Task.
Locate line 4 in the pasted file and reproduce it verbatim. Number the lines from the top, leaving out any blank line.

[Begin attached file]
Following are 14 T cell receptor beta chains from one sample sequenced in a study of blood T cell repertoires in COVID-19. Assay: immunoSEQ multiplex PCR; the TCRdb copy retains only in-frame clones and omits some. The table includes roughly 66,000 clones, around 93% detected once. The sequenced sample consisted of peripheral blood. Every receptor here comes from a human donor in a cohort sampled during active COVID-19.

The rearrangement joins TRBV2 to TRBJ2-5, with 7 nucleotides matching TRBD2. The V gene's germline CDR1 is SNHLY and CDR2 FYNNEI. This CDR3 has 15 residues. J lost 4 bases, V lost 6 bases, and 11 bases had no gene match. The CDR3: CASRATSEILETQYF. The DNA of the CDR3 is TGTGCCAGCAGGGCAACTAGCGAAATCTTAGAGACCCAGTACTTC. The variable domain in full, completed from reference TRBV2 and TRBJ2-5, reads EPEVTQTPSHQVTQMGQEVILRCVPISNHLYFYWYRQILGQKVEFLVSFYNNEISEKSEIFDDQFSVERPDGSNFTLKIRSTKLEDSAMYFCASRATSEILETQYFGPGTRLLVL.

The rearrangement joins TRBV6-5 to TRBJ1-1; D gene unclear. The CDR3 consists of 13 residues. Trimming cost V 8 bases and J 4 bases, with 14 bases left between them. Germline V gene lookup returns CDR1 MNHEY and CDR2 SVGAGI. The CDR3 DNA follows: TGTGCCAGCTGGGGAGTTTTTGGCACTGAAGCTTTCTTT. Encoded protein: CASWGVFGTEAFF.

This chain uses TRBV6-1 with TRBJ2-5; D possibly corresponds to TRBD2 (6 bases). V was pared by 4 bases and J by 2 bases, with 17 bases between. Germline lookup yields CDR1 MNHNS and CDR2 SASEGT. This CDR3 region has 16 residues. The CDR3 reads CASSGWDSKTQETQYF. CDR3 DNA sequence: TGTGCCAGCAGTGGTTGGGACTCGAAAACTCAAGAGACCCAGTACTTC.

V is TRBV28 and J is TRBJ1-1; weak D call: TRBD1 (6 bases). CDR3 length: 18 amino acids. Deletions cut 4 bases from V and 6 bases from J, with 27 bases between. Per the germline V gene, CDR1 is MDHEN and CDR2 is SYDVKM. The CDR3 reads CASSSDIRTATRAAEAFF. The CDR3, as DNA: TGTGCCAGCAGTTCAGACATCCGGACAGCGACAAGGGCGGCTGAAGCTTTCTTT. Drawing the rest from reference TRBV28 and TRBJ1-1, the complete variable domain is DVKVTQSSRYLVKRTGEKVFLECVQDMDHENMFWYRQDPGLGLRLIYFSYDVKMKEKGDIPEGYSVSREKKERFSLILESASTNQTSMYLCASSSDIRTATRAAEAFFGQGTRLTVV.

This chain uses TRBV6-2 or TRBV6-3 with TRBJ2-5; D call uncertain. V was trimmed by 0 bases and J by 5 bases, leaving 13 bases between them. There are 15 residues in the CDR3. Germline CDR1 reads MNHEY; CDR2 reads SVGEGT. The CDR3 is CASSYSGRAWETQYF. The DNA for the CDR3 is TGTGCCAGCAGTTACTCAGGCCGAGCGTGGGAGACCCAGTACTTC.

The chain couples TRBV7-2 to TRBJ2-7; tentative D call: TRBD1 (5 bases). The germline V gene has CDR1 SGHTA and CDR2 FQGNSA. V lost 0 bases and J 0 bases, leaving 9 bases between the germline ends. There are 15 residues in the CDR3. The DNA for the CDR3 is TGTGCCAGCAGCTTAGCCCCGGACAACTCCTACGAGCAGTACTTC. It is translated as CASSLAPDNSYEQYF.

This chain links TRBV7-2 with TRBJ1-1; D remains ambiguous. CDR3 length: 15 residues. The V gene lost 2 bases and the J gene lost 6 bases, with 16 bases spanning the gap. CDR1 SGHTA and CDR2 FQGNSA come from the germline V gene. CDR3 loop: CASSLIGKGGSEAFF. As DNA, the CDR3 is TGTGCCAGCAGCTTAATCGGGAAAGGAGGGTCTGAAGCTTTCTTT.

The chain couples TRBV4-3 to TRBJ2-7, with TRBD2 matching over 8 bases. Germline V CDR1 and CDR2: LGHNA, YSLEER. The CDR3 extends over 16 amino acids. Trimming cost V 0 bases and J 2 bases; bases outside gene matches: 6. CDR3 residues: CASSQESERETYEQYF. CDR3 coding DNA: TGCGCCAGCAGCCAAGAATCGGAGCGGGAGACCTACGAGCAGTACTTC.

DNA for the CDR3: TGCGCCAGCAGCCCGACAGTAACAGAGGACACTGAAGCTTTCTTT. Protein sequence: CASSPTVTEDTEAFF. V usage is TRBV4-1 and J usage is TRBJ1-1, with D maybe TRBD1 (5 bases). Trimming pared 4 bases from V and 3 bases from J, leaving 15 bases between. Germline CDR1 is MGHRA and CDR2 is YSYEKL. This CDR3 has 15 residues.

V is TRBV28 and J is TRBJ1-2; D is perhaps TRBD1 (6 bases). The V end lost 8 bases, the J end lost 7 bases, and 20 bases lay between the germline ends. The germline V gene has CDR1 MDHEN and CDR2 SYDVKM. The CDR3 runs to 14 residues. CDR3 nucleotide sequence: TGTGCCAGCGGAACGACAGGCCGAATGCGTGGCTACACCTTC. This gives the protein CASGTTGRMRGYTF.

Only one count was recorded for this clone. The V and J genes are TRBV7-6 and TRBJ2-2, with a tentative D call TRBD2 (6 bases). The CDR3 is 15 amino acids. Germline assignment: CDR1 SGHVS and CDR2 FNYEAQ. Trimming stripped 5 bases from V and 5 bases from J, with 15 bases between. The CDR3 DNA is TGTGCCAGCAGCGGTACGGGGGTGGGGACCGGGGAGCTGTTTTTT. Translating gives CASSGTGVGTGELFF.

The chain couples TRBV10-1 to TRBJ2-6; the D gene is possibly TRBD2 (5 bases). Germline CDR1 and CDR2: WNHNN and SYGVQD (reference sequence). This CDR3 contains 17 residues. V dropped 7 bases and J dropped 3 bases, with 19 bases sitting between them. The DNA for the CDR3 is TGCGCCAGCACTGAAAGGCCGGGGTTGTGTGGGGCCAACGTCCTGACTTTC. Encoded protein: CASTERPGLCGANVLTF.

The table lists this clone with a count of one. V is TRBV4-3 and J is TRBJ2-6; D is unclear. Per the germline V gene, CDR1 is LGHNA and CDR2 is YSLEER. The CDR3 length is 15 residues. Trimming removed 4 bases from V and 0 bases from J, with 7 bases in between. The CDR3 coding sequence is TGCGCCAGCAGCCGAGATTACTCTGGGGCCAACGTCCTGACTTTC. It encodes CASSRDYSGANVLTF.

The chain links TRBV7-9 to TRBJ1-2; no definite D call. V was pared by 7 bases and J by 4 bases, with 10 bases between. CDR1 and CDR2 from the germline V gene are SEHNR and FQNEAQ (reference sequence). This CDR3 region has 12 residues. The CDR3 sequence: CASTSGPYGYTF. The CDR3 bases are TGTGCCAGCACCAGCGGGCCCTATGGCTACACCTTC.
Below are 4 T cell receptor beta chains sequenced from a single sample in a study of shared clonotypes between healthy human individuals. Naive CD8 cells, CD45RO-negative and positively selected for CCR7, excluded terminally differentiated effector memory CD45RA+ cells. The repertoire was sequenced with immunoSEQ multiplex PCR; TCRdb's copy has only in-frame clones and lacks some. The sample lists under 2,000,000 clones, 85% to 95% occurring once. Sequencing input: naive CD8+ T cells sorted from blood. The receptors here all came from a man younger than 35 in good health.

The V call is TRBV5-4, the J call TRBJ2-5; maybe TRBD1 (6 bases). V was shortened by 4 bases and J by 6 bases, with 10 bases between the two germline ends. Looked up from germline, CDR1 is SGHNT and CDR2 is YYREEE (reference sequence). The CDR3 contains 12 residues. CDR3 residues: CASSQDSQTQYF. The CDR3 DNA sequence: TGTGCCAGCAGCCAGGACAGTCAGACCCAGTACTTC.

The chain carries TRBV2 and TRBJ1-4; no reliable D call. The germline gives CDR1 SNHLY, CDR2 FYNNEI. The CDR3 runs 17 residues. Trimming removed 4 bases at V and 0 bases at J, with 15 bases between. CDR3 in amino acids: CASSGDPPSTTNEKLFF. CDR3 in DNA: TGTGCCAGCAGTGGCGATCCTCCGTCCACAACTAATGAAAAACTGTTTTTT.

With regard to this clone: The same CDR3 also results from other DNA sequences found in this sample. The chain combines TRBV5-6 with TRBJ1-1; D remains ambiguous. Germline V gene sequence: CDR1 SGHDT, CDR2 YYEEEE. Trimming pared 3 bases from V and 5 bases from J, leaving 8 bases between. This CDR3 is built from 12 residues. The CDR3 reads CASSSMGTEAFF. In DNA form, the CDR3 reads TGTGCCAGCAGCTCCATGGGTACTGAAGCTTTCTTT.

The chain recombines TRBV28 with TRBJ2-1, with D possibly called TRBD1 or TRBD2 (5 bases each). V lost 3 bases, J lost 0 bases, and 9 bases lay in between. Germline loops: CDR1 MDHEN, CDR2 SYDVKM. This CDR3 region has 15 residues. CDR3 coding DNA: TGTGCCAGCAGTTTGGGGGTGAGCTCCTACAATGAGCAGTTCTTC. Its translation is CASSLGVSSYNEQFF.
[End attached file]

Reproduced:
This chain uses TRBV6-1 with TRBJ2-5; D possibly corresponds to TRBD2 (6 bases). V was pared by 4 bases and J by 2 bases, with 17 bases between. Germline lookup yields CDR1 MNHNS and CDR2 SASEGT. This CDR3 region has 16 residues. The CDR3 reads CASSGWDSKTQETQYF. CDR3 DNA sequence: TGTGCCAGCAGTGGTTGGGACTCGAAAACTCAAGAGACCCAGTACTTC.